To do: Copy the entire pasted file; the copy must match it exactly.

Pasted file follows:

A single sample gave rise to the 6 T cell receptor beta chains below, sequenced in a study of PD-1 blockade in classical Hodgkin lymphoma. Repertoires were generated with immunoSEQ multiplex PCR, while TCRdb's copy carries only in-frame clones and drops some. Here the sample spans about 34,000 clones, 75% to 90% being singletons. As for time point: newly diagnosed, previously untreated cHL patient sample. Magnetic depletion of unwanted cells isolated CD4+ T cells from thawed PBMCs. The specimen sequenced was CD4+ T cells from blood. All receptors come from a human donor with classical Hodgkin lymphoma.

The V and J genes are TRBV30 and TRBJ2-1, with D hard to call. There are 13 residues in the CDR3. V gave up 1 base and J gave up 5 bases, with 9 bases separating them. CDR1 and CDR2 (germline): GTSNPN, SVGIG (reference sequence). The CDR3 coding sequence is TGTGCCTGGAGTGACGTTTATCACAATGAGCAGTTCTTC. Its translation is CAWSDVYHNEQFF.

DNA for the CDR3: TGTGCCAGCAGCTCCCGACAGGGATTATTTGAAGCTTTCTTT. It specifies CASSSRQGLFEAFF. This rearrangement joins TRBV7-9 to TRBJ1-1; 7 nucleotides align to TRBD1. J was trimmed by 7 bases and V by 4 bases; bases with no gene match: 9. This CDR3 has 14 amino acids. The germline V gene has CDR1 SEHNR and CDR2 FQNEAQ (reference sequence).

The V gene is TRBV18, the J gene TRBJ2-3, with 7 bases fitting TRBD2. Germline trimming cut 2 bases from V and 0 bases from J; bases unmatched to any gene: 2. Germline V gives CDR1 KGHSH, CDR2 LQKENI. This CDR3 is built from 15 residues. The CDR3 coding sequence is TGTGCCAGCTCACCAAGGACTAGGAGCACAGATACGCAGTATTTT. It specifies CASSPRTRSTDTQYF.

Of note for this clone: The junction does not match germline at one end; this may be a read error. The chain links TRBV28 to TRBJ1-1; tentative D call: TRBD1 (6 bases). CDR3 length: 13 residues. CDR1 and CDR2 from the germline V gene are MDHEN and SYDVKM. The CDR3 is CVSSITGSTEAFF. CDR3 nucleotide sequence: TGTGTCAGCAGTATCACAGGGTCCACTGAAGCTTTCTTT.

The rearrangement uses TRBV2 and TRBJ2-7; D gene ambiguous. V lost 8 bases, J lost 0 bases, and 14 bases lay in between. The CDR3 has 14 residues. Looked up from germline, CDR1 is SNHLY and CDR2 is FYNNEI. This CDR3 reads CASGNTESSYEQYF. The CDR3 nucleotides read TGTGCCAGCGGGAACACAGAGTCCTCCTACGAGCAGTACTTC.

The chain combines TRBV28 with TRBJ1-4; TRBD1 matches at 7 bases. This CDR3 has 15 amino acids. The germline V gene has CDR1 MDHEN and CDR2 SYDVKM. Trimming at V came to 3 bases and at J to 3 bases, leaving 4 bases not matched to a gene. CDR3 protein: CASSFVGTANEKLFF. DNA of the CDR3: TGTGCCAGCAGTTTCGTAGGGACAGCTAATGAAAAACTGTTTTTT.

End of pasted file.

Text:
A single sample gave rise to the 6 T cell receptor beta chains below, sequenced in a study of PD-1 blockade in classical Hodgkin lymphoma. Repertoires were generated with immunoSEQ multiplex PCR, while TCRdb's copy carries only in-frame clones and drops some. Here the sample spans about 34,000 clones, 75% to 90% being singletons. As for time point: newly diagnosed, previously untreated cHL patient sample. Magnetic depletion of unwanted cells isolated CD4+ T cells from thawed PBMCs. The specimen sequenced was CD4+ T cells from blood. All receptors come from a human donor with classical Hodgkin lymphoma.

The V and J genes are TRBV30 and TRBJ2-1, with D hard to call. There are 13 residues in the CDR3. V gave up 1 base and J gave up 5 bases, with 9 bases separating them. CDR1 and CDR2 (germline): GTSNPN, SVGIG (reference sequence). The CDR3 coding sequence is TGTGCCTGGAGTGACGTTTATCACAATGAGCAGTTCTTC. Its translation is CAWSDVYHNEQFF.

DNA for the CDR3: TGTGCCAGCAGCTCCCGACAGGGATTATTTGAAGCTTTCTTT. It specifies CASSSRQGLFEAFF. This rearrangement joins TRBV7-9 to TRBJ1-1; 7 nucleotides align to TRBD1. J was trimmed by 7 bases and V by 4 bases; bases with no gene match: 9. This CDR3 has 14 amino acids. The germline V gene has CDR1 SEHNR and CDR2 FQNEAQ (reference sequence).

The V gene is TRBV18, the J gene TRBJ2-3, with 7 bases fitting TRBD2. Germline trimming cut 2 bases from V and 0 bases from J; bases unmatched to any gene: 2. Germline V gives CDR1 KGHSH, CDR2 LQKENI. This CDR3 is built from 15 residues. The CDR3 coding sequence is TGTGCCAGCTCACCAAGGACTAGGAGCACAGATACGCAGTATTTT. It specifies CASSPRTRSTDTQYF.

Of note for this clone: The junction does not match germline at one end; this may be a read error. The chain links TRBV28 to TRBJ1-1; tentative D call: TRBD1 (6 bases). CDR3 length: 13 residues. CDR1 and CDR2 from the germline V gene are MDHEN and SYDVKM. The CDR3 is CVSSITGSTEAFF. CDR3 nucleotide sequence: TGTGTCAGCAGTATCACAGGGTCCACTGAAGCTTTCTTT.

The rearrangement uses TRBV2 and TRBJ2-7; D gene ambiguous. V lost 8 bases, J lost 0 bases, and 14 bases lay in between. The CDR3 has 14 residues. Looked up from germline, CDR1 is SNHLY and CDR2 is FYNNEI. This CDR3 reads CASGNTESSYEQYF. The CDR3 nucleotides read TGTGCCAGCGGGAACACAGAGTCCTCCTACGAGCAGTACTTC.

The chain combines TRBV28 with TRBJ1-4; TRBD1 matches at 7 bases. This CDR3 has 15 amino acids. The germline V gene has CDR1 MDHEN and CDR2 SYDVKM. Trimming at V came to 3 bases and at J to 3 bases, leaving 4 bases not matched to a gene. CDR3 protein: CASSFVGTANEKLFF. DNA of the CDR3: TGTGCCAGCAGTTTCGTAGGGACAGCTAATGAAAAACTGTTTTTT.